Preserved lemons are most often associated with Moroccan cooking, but a long tradition of preserving lemons is found across North Africa, the Middle East, as well as South and South East Asia. The process is remarkably simple. Salted lemons are placed in a preserving jar, compressed, covered with additional lemon juice, sealed, and set aside for a month or so to soften. The resulting flavor is intensely lemony, while mildly sweet sans tartness, with heavenly perfume that intoxicates the senses. It is a cooks dream! A secret ingredient that elevates any dish to the extraordinary!
You need not limit yourself to using preserved lemons in Moroccan, Middle Eastern, or Asian traditional dishes either. Apply them as you would to any dish that you might normally add a splash of lemon juice to bring it to life. You will be amazed that such a subtle slight of hand can produce a whole new perspective to cooking with lemons. A staple you will want to have on hand in your larder at all times, keeping in mind it will take a month to replenish as your cache dwindles.
Needed: a sterilized preserving jar with tight fitting lid.
- 6 fresh lemons
- crystalline sea salt (or kosher salt)
- 2 lemons, juiced as needed
Choose the freshest unblemished lemons you can find. Scrub them with a soft brush under running water.
Heat some water until hot, but not boiling. Place the scrubbed lemons in a bowl and pour the hot water over them and set aside for a day. Repeat the same process for 2 more days. This will soften the skins and make the lemons more porous for preserving, especially if the lemons are thick skinned.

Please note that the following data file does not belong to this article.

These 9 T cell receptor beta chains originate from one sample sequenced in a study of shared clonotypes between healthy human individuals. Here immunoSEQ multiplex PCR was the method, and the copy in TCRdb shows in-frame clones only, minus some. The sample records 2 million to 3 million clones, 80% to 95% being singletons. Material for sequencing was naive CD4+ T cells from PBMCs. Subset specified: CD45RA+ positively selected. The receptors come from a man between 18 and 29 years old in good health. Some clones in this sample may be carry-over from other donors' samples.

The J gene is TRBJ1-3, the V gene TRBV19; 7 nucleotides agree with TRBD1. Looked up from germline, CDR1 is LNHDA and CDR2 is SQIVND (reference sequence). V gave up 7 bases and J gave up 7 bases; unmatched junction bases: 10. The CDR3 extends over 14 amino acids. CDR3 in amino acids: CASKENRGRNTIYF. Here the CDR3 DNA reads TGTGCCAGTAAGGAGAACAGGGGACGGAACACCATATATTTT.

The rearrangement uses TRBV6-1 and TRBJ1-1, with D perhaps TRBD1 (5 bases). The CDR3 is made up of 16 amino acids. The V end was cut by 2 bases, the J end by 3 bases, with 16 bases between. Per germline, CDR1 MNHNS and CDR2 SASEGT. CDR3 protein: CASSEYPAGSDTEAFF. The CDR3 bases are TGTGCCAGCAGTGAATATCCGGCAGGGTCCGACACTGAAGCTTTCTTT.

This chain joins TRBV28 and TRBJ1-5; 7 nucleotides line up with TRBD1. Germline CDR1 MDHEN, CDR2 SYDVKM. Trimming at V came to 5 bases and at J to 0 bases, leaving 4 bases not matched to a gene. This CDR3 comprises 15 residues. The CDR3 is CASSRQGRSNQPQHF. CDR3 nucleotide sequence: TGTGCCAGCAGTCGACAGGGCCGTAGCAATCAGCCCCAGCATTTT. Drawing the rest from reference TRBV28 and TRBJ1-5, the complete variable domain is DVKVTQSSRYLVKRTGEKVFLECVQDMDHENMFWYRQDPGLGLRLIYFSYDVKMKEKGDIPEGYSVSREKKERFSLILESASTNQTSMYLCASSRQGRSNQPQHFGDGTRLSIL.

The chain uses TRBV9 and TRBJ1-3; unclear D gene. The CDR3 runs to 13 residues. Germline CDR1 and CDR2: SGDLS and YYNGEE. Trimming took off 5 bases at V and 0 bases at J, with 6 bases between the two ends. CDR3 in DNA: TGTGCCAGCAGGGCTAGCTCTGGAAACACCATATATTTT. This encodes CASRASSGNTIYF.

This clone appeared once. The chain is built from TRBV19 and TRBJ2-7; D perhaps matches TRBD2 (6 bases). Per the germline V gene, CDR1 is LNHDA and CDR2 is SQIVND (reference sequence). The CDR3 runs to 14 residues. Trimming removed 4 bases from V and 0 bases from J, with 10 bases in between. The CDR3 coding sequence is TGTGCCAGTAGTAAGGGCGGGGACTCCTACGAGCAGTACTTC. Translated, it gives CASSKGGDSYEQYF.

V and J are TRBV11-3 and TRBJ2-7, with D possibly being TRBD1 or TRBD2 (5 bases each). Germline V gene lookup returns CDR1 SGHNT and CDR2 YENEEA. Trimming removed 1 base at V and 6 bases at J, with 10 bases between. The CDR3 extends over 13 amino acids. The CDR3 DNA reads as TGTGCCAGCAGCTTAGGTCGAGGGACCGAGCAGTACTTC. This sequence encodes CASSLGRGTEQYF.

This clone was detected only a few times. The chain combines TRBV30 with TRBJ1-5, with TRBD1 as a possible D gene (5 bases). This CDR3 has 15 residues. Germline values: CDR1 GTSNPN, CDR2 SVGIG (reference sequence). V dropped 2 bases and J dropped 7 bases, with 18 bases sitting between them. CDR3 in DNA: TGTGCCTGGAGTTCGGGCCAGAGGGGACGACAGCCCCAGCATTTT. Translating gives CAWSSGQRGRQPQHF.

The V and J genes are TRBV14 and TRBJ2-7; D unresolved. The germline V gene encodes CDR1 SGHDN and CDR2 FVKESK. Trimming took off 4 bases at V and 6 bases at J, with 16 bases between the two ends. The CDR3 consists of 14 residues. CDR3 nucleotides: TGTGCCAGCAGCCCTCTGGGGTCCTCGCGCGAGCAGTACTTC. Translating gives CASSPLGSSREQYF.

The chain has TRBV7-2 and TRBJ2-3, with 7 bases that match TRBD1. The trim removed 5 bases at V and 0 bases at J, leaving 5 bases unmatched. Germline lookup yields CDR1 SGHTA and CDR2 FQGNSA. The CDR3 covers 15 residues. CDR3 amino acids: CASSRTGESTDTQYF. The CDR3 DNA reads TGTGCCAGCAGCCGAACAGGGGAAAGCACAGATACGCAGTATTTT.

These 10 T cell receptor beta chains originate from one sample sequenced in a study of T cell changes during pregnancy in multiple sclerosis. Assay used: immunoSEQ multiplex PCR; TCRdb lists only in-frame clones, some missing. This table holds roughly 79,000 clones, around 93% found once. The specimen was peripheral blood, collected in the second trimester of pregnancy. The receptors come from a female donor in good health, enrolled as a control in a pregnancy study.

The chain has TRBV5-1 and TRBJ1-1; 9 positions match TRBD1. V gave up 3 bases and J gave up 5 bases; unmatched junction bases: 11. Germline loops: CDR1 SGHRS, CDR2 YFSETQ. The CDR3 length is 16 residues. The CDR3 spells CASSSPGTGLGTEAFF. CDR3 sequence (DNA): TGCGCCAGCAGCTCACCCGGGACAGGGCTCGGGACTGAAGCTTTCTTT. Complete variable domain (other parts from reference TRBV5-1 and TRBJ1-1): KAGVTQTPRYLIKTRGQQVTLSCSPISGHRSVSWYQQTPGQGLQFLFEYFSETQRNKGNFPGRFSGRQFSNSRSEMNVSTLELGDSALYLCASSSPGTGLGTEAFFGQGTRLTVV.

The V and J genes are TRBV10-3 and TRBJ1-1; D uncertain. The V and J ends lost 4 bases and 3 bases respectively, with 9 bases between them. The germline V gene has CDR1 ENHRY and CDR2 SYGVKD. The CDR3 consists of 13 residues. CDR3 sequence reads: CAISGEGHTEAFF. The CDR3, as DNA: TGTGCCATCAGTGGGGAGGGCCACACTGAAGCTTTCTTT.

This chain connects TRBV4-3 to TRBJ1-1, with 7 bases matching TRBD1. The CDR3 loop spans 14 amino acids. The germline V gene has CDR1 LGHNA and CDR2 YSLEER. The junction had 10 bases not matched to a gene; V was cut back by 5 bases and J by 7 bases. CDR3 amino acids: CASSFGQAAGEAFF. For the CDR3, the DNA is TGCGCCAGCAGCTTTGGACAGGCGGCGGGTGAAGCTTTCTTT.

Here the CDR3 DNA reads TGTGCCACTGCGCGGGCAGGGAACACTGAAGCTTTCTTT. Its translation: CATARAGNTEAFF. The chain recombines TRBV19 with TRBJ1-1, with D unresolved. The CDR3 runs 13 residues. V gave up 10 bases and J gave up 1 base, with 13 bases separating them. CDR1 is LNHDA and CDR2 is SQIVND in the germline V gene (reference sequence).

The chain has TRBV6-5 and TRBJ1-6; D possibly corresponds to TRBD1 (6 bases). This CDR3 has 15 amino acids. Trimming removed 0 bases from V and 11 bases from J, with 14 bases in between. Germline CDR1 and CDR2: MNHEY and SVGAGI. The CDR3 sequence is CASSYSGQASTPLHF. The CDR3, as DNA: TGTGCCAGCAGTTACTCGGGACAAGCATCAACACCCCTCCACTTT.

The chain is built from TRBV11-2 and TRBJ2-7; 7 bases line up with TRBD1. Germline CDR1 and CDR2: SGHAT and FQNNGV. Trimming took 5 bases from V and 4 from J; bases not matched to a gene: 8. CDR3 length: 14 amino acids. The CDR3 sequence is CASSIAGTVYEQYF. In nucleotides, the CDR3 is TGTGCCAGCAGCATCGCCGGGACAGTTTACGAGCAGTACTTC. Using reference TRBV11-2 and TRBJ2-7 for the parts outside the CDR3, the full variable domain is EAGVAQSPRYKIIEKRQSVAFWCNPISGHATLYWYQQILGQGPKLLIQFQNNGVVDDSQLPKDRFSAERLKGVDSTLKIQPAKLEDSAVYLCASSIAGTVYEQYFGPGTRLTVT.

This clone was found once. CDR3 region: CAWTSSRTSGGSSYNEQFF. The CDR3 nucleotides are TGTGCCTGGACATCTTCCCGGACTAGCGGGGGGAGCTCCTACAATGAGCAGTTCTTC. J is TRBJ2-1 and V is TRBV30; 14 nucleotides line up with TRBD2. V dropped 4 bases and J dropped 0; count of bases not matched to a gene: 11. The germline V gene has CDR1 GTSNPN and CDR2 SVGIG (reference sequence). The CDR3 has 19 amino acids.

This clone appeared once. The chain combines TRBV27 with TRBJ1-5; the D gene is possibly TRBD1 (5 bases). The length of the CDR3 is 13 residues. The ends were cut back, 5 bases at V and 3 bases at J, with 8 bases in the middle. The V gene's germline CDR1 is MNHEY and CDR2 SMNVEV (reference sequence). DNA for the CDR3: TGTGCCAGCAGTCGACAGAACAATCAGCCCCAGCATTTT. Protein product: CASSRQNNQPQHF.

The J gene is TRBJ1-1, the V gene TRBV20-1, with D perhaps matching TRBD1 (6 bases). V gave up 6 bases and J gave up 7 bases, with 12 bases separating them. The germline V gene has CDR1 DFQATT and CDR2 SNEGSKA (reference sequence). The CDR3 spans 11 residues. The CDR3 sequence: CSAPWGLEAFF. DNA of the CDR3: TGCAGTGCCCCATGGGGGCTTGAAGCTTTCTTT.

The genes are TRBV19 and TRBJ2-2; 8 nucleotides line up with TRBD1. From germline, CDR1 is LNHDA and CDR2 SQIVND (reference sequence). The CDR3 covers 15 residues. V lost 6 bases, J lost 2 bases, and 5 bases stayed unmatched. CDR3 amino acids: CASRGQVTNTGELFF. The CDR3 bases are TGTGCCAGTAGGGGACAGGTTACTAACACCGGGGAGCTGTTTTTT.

Pat the lemons dry and using a sharp knife cut deep slices into the lemon lengthwise, starting just below the stem and cutting to within a quarter inch of the bottom. This will hold the lemons together for salting. Repeat, slicing the remaining three sides of the lemon and set aside. Repeat, with five more lemons, reserving 2 for juicing later.
Using your fingers press salt into the slices in the lemons generously.
Sprinkle a little salt in the bottom of the preserving jar and press 2 of the lemons into the bottom of the jar, using a wooden pestle or a wooden bean masher if you happen to have one. Press the lemons until they release their juice. Sprinkle a little salt over the lemons and add 2 more lemons on top. Press them vigorously, again until they release their juice. Sprinkle with salt and add the remaining 2 lemons and press them down into the jar. Continue pressing until the lemons are tightly packed into the jar and their juices nearly covering them.
Add enough squeezed lemon juice to completely cover the lemons. Give them one more final press, seal the jar and set aside.
For the next several days, open the jar and press the lemons down into the jar daily, redistributing the juice around the lemons. From this point on simply turn the jar upside down each day for about a month.
To use the lemons once they are well preserved, remove a lemon and cut into quarters. Remove the pulpy flesh (which can, by the way, be used to flavor soups and stews, as can the brine) and seeds. Slice the lemon skins into strips to be used in whatever applications you have in mind.
Reseal the jar and set aside for several months at room temperature. Occasionally, a white mold may appear on parts of the lemons that are not submerged in the brine. It is harmless! Just remove it should it appear.
Voila! A whole new ingredient to add to your kitchen repertoire.